First of all, many but not all of these workplaces are subject to “algorithmic management”, Which includes functions such as automated hiring and firing, as well as performance review gamification, with scores linked to wages. Here in Silicon Valley, these automated management functions are designed to allow “scalability” because supervisors or human evaluators are no longer needed. In “The Skeleton Crew”, the automated management functions that monitored workers’ success in scaring visitors, among others, had a “hostility that was matched only by [the] deep stupidity. In history, as in many settings, people working on these platforms undergo self-termination without recourse because it is particularly cruel. I suspect that many of us have encountered some form of “algorithmic cruelty, how to get locked out of an online account or get ripped off by a fake flower website, no recourse, no phone number to call, no one to talk to. Now imagine your income and livelihood being subjected to such automated systems and dehumanizing responses. Or by Hatim Rahman’s research, imagine losing income and professional status on an automated platform for reasons that will never be explained to you and which indeed seem intentionally opaque. “The Skeleton Crew” suggests shoddy systems and dehumanizing treatments are completely unnecessary and almost confusing, perhaps because billionaire society needed to pretend there were no humans exploiting the system . Real-world examples of people or companies simulating AI operations are strange, but not uncommon. New Zealand company appears to have rigged digital AI assistant for doctors, with absurd interfaces like clients needing to email the AI ​​system. The founders berated a questioning journalist for choosing to “not believe”. But companies don’t have to make explicit false claims about AI to engage in shadow work. Some academics and activists, including Lilly Irani, to have argued that many human-in-the-loop automated systems such as Amazon Mechanical Turk rely on the invisibility of those involved, as this seems to make the technology appear to be more advanced and self-sufficient than it actually is. reality, and rhetoric and system design trying to create the invisibility of human work.

Second, despite some of these cultural conditions and system designs, these workplaces, like almost all, are collaborative, social and meaningful. Take for example, the bandage of Uber and Lyft drivers together to play on the prices managed in an algorithmic way. Such collaboration is common, even on purposely individualistic crowd platforms. Another research article by Gray and Suri showed the collaborative network created by people working on Amazon Mechanical Turk, where they collaborated as ‘crowdworkers’ to ensure top wages and create social connections (see also Turkopticon system). Likewise, the Skeleton Crew actively collaborated to create workarounds within the dysfunctional system, including dividing Closet Skeleton shifts because the gamified “Scare-O-Meter” was so bad for this role that it usually meant no pay of them realized the Scare-O-Meter recorded a mop as a scared human face and the whole team could again be paid for Closet Skeleton shifts). Because of their collaboration and the way they had “worked their way together” through this bizarre system, it would have been catastrophic to lose a colleague in what might appear to be individualistic jobs.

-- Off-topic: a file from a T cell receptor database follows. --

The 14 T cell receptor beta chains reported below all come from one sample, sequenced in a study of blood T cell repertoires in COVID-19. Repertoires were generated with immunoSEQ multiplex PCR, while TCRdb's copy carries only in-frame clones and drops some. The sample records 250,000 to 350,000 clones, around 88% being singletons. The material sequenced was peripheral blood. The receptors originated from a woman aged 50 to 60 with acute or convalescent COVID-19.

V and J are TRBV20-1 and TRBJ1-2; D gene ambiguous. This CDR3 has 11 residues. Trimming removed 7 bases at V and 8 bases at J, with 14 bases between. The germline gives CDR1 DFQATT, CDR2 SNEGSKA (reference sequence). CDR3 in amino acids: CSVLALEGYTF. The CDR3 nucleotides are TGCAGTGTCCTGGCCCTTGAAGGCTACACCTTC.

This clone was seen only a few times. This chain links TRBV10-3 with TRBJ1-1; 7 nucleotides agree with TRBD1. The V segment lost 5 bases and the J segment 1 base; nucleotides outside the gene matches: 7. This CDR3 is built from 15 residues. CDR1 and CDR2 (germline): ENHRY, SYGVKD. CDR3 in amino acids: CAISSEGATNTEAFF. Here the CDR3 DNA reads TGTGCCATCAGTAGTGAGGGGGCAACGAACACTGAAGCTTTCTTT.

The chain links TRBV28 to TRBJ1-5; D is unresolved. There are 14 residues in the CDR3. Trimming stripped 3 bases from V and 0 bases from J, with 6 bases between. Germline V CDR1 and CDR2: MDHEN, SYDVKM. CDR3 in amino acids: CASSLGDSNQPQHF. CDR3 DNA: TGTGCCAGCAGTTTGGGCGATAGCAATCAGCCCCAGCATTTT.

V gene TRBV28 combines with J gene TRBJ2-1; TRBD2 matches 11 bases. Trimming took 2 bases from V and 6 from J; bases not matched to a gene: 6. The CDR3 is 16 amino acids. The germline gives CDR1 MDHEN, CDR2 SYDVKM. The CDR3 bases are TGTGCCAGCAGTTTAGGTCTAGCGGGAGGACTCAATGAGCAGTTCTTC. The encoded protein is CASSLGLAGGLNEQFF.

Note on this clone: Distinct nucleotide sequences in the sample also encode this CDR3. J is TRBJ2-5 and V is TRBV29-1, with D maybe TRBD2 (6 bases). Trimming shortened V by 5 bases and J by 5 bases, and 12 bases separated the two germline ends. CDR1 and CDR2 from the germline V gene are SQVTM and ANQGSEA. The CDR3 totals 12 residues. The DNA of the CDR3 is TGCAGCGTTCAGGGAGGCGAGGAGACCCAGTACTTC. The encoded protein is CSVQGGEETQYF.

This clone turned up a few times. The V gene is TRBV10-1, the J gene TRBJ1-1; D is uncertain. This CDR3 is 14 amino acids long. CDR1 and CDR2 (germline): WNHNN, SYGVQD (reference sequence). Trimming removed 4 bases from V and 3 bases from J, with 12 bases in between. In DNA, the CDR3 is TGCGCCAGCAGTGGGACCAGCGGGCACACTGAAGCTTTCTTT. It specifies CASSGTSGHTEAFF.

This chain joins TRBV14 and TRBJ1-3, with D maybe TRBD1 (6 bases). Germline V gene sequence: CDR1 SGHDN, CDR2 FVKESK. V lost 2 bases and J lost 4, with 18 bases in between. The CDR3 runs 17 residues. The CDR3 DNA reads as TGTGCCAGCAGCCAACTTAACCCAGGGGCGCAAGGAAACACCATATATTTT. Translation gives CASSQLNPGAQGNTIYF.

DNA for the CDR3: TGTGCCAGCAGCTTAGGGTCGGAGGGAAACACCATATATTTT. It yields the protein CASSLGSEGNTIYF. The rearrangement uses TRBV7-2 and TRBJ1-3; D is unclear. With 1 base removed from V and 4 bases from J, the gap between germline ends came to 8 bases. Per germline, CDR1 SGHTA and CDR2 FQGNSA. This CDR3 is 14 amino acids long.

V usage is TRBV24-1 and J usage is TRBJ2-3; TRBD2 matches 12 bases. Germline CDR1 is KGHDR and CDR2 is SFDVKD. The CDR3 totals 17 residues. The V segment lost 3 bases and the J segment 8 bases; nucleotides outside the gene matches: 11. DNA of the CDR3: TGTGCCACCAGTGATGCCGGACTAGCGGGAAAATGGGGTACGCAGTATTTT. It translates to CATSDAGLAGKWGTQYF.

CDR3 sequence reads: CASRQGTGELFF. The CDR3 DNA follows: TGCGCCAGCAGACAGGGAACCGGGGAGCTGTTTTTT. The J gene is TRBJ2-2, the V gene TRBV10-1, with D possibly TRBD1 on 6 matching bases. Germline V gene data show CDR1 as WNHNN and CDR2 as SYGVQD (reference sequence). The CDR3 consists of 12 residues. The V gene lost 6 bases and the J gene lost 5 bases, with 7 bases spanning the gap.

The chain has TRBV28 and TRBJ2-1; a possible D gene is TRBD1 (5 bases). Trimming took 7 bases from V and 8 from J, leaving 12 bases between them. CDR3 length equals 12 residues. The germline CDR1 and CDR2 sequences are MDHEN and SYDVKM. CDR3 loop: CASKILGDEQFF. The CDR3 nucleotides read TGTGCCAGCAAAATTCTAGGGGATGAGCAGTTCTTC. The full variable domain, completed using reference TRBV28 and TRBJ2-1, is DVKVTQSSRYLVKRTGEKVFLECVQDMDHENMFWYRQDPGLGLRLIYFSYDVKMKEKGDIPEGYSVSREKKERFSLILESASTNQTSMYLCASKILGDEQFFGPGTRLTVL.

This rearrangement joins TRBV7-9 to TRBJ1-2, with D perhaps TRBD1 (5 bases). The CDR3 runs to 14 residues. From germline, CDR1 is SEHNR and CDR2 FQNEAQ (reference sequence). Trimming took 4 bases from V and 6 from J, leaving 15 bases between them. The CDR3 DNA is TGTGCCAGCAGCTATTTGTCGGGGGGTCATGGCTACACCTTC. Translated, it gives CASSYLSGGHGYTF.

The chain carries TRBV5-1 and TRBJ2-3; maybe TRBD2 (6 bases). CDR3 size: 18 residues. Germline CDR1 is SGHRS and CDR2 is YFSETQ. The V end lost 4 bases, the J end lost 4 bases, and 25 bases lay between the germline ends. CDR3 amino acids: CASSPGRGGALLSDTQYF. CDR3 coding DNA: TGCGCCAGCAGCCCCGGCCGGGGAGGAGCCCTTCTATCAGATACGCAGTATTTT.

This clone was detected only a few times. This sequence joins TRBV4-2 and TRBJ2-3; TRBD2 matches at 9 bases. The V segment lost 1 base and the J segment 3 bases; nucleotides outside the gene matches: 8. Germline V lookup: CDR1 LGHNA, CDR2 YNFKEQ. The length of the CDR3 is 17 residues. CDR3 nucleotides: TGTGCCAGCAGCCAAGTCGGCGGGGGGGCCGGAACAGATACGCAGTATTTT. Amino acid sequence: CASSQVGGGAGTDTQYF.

Third, “The Skeleton Crew” provides a glimpse into these worlds of work through its living examples of how humans are incredibly good at improvising and developing situated expertise, abilities that remain difficult for automated systems. Lucy suchman and his colleagues have several books and articles which analyze the improvisation and situated expertise of humans, and “The Skeleton Crew” illustrates these ideas in fun detail: on the wall; Cheesella knows she can eject one of her cheap plastic skeleton hands to distract baddies and is also thinking about sounding the fire alarm when she realizes her remote-controlled skeleton has no way of communicating with the villains. people in the room. The Skeleton Crew’s understanding of the idiosyncratic context and the collaborative improvisation it took for its members to expertly use the framework to thwart the attack, provides a fun and realistic take on how groups of people work together. even when completely distant and even when mediated by virtual communication.

These themes of history give us insight into these working conditions and prompt us to reflect on the second more complicated question that history asks us to consider: as society begins to better see and understand the potential cruelties of workers. ghost working conditions, is there something that can be done? Gray sometimes compares the present moment to when society began to truly understand the realities of child labor and the urgent need for more protective laws. She argues that what is needed is regulation, especially regulation that recognizes a new “form of employment which does not correspond to full-time or full part-time or even clearly self-employment”. Such regulations imply obtaining the new classification of employment right, and also securing the necessary provisions and benefits for all kinds of relevant work, even when technologies, jobs and employment status change. Lobbying for this new job classification, and the associated provisions and regulations, requires us to see working conditions that have not been readily visible, and also for companies to recognize that it is not just about temporary working conditions “in the process of automation” and to take action. Hopefully “The Skeleton Crew” helps start or continue this awareness and conversation.

Future Tense is a partnership of Slate,
New America, and
Arizona State University
which examines emerging technologies, public policies and society.